Substandard and Falsified Anti-Tuberculosis Drugs: A Preliminary Field Analysis
The International Journal of Tuberculosis and Lung Disease, Volume 17, Number 3, March 2013, pp. 308-311(4)
5 Pages Posted: 3 Nov 2013
Date Written: October 5, 2012
Setting: Pharmacies in 19 cities in Angola, Brazil, China, Democratic Republic of Congo, Egypt, Ethiopia, Ghana, India (n=3), Kenya, Nigeria, Russia, Rwanda, Thailand, Turkey, Uganda, United Republic of Tanzania and Zambia.
Objective: To assess the quality of the two main first-line anti-tuberculosis medicines, isoniazid and rifampicin, procured from private-sector pharmacies, to determine if substandard and falsified medicines are available and if they potentially contribute to drug resistance in cities in low- and middle-income countries.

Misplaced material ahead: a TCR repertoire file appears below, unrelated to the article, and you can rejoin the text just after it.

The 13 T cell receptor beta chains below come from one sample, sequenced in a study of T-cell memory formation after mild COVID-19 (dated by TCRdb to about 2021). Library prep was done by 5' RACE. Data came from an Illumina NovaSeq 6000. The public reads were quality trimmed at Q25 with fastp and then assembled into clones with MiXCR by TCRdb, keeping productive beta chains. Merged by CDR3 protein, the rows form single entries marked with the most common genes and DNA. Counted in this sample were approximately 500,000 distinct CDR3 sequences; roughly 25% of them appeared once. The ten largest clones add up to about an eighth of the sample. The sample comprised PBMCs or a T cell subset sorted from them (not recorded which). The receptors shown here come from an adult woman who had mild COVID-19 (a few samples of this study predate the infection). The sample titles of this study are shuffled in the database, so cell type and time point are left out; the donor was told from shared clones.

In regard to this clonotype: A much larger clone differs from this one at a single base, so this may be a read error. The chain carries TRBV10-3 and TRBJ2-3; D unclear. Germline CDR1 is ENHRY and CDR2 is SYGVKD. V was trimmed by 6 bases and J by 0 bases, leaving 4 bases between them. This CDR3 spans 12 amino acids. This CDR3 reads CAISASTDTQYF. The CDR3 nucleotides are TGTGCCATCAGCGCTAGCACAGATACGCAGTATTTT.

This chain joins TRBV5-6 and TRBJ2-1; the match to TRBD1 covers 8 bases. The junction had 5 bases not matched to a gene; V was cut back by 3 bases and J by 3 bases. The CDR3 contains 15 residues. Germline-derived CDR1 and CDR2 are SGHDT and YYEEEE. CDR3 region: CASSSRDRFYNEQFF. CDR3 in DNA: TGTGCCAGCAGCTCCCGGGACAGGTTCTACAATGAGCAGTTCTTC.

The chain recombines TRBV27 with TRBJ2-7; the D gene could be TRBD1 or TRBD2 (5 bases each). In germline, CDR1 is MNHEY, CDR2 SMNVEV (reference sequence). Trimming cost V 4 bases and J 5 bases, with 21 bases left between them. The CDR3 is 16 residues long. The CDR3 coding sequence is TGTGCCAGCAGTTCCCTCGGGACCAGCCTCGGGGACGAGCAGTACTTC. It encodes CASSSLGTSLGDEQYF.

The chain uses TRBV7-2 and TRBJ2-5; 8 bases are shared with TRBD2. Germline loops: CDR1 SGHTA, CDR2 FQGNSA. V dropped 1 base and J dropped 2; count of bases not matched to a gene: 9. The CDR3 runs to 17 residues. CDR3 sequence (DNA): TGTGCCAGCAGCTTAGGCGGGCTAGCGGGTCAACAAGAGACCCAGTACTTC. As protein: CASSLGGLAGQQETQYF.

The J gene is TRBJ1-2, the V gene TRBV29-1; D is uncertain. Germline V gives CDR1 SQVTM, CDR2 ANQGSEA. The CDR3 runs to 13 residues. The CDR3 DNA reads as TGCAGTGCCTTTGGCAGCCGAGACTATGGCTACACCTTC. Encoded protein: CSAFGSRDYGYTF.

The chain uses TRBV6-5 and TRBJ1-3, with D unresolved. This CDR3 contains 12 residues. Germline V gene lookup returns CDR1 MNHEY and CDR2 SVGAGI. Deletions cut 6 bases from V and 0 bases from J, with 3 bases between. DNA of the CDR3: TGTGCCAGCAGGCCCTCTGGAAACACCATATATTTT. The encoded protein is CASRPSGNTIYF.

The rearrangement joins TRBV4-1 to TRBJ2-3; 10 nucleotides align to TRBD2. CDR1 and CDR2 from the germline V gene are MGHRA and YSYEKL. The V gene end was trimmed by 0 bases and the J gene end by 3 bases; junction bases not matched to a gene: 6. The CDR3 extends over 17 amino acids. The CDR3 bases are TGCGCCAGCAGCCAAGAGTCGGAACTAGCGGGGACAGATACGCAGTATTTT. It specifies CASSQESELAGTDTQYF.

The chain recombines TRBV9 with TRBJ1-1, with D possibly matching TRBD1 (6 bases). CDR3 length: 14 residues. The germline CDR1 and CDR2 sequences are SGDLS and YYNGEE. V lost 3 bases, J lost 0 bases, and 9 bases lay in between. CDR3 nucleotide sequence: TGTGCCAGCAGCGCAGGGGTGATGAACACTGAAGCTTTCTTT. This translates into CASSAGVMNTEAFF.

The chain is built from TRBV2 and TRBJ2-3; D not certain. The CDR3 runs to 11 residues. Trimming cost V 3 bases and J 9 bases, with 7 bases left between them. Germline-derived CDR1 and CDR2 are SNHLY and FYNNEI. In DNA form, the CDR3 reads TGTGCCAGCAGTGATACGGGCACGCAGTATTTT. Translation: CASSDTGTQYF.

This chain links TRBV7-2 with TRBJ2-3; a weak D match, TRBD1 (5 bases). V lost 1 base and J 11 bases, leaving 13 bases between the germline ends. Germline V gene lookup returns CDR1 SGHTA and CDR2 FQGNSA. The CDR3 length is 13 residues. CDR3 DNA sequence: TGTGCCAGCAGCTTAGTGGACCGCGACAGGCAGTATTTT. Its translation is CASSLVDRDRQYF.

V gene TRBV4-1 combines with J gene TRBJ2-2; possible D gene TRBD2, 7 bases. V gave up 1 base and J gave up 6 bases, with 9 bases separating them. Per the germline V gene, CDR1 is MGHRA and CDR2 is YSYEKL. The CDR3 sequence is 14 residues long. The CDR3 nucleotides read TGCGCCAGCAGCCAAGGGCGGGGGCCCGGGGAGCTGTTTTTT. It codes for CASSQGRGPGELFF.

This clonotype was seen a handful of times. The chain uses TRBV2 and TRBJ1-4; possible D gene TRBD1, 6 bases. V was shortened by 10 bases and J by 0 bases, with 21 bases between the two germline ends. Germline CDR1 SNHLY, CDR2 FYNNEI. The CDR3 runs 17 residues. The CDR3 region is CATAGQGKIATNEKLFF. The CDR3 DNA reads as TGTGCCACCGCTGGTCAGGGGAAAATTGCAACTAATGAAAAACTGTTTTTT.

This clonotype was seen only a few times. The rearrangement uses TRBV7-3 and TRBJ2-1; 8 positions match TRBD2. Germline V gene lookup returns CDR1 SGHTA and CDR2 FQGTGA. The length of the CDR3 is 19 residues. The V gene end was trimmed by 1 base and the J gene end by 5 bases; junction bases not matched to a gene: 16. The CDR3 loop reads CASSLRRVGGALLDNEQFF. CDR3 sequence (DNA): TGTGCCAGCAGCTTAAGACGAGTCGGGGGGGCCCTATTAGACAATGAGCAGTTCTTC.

Design: Local nationals procured 713 treatment packs from a selection of pharmacies in 19 cities. These samples were tested for quality using 1) thin-layer chromatography to analyze levels of active pharmaceutical ingredient (API), and 2) disintegration testing.
Results: Of 713 samples tested, 9.1% failed basic quality testing for requisite levels of API or disintegration. The failure rate was 16.6% in Africa, 10.1% in India, and 3.9% in other middle-income countries.
Conclusions: Substandard and falsified drugs are readily available in the private marketplace and probably contribute to anti-tuberculosis drug resistance in low- and middle-income countries. This issue warrants further investigation through large-scale studies of drug quality in all markets.
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